Louis Raymond experiments in his own gardens like

a mad scientist, searching out plants that most people have

never seen before & figuring out how to make them perform.- The Boston Globe

…Louis Raymond ensures that trees can grow in Brooklyn…

or just about any other place where concrete consumes

the dirt and skyscrapers shield the sunshine.- USA Today


NEW Trips to Take!

Myrtle's easy when the conditions are right.


NEW Plants to Try!

Louis tries to capture the exact words to describe the fleeting but deep pleasures to be found in these Summer-into-Autumn incredibles.


New Gardening to Do!

Allergic to bees? You can still have an exciting garden, full of flowers and color and wildlife.


Plant Profiles

Today in the Garden of a Lifetime: Spicebush in Flower—but with Smaller Flowers

Flowers of spice bush teach you to value small details. Though the flowers of the other species of spicebush I profiled a few days ago are tiny, the fluffiness of their protruding pollen-bearing stalks—the anthers—gives them extra size and presence.


The flowers of this spice bush below seem to lack those anthers—I've checked day by day; they just aren't there—and so their size is noticeably smaller.




If anything, the effect is even more charming, with yellow-green bits at the base of the emerging green leaves. But why the difference in the flowers in the first place? Why are those of one bush fluffy, and the other, not? This bush is a female of the species. Flowers of female Lindera benzoin have no pollen and, so, no fluffy pollen-bearing anthers.


If you plant Lindera in groups, having both sexes in that group will produce a somewhat odd display of flowers: Those of the males will be fluffier; those of the females, distinctly smaller. If you didn't know that bushes of this species were either male or female, you might think that the bushes with smaller flowers were just late or, worse, inferior. Even if you do know that Lindera benzoin keeps its sexes separate, the pure aesthetics of juxtaposing female and male flowers aren't great.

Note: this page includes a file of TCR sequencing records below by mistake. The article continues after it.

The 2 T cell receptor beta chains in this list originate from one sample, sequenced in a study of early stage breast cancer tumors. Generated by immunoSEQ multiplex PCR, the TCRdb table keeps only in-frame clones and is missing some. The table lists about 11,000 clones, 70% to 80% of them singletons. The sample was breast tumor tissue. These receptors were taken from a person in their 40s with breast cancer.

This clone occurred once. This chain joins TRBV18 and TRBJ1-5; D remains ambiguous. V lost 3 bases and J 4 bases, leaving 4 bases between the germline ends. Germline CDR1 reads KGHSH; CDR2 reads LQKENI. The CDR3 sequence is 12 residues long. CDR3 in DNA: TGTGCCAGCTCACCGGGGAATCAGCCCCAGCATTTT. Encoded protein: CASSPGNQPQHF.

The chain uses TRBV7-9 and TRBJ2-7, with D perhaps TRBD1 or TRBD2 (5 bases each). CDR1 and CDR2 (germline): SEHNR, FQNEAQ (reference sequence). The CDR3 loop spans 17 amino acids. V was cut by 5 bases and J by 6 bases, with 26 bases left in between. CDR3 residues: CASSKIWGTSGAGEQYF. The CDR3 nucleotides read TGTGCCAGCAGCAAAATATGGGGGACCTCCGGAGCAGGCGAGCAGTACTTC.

As they say in political commentary, the "optics" of the juxtaposed male and female flowers are poor. Female flowers bear the colorful red fruits, though, so female shrubs have an "optical" advantage later in the season, when the males will be just foliage.


There are two ways to help each sex of Lindera benzoin provide its best show. First, plant both of them in groups but, second, in same-sex groups. Try to have something tall and intervening between them, so they are near enough for ready cross-pollination, but not readily seen in the same glance.


But buying sexed plants of Lindera is easier said than done. Spice bush is propagated mainly from seed, and seed-grown bushes can only be sexed when in flower or in fruit. Yes, there are some named cultivars, whose sex is easy to determine even if it isn't marked on the plant label itself. But named cultivars don't come true from seed, and Lindera is tricky to propagate by cuttings. So those cultivars are hard to find.


The best option is to shop for Lindera when the shrubs are in flower. Nurseries will be glad to see you so early in their new season. Unless you live and nursery-shop much farther north, even, than here in New England, the buy-in-bloom window for Lindera benzoin has already closed. Mark your calendar for 2014.


I'll profile spice bush soon.

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